An historical artefact scam in which forged historical items were donated to organisations in lieu of tax relief was busted by independent financial investigator Rod Bond. Artefacts included a rare World War Two “Keep Calm and Carry On” poster, jewellery said to belong to William of Normandy from the Battle of Hasting 1066 and maps belonging to Unionist General George B. McLellan during the American Civil War.

Over the course of several years, Rod Bond has worked with the HMRC to track various tax fraudsters. As a patron of Victim Support, he has helped return millions to unwitting victims of the tax scams.

Independent Financial Adviser Rod Bond Foils Elaborate HMRC Tax Scam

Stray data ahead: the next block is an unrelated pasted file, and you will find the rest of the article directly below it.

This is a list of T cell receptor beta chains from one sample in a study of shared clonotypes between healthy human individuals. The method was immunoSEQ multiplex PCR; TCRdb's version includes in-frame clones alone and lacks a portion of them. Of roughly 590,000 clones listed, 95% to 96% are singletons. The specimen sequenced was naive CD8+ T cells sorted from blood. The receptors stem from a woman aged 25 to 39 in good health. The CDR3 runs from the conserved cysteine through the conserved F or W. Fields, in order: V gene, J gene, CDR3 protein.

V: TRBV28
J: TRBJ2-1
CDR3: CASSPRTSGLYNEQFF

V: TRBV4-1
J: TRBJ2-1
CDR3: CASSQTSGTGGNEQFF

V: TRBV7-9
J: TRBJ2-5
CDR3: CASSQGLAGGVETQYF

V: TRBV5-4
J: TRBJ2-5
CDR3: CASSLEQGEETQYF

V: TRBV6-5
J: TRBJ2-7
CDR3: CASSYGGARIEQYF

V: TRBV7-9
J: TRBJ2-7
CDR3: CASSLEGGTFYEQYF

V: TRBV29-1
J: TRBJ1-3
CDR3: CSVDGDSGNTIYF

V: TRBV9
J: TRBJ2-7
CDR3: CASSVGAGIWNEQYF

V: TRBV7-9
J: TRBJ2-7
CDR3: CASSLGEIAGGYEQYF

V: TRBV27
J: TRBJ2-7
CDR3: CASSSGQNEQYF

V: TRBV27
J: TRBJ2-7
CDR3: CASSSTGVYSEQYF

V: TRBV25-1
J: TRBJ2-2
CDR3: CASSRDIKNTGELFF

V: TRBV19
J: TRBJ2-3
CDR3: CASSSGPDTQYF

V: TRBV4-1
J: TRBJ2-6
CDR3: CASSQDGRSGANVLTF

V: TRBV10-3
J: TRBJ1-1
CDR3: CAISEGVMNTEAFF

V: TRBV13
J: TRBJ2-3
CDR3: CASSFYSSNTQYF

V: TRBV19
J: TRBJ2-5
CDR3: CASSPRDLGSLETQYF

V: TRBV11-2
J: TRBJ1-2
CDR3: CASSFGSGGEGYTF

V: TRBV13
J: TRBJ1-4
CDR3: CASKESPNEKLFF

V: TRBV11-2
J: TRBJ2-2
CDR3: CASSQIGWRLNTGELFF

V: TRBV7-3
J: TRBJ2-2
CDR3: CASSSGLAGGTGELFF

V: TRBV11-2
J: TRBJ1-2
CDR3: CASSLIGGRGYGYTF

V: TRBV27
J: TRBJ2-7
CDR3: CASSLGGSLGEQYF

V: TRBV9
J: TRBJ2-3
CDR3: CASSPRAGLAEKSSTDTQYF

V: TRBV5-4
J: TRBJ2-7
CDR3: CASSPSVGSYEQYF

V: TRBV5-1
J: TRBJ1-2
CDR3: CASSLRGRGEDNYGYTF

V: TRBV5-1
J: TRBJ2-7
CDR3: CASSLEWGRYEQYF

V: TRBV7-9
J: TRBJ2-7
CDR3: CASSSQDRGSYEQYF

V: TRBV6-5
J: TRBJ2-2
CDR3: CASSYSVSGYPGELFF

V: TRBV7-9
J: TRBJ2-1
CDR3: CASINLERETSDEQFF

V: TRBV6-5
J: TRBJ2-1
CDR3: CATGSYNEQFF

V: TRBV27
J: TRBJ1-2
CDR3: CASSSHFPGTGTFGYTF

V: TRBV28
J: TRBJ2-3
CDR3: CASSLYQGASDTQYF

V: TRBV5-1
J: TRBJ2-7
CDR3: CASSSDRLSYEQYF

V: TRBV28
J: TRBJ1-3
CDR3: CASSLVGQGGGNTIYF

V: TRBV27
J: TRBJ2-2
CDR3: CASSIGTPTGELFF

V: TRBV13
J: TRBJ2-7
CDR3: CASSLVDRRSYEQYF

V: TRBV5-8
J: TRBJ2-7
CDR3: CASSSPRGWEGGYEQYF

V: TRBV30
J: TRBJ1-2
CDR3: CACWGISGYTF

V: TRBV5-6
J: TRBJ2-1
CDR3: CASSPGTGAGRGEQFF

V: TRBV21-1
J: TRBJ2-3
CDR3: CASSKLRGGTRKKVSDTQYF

Manchester millionaire businessman and independent financial adviser Rod Bond foiled a sophisticated HMRC tax scam. After discovering trends in dubious correspondence, purportedly from the HMRC, Rod Bond leapt in to a self-funded million-pound investigation. Numerous clients reported to Rod Bond that they had received direct communications from the HMRC. Some clients reported to have been contacted by official HMRC phone numbers. Other clients were contacted by email, from official HMRC email addresses, verified by independent financial adviser Rod Bond. While others, in unprecedented steps taken by tax scammers, contacted their victims on social media platforms such as Twitter and Facebook. “The scale of the tax scam was staggering.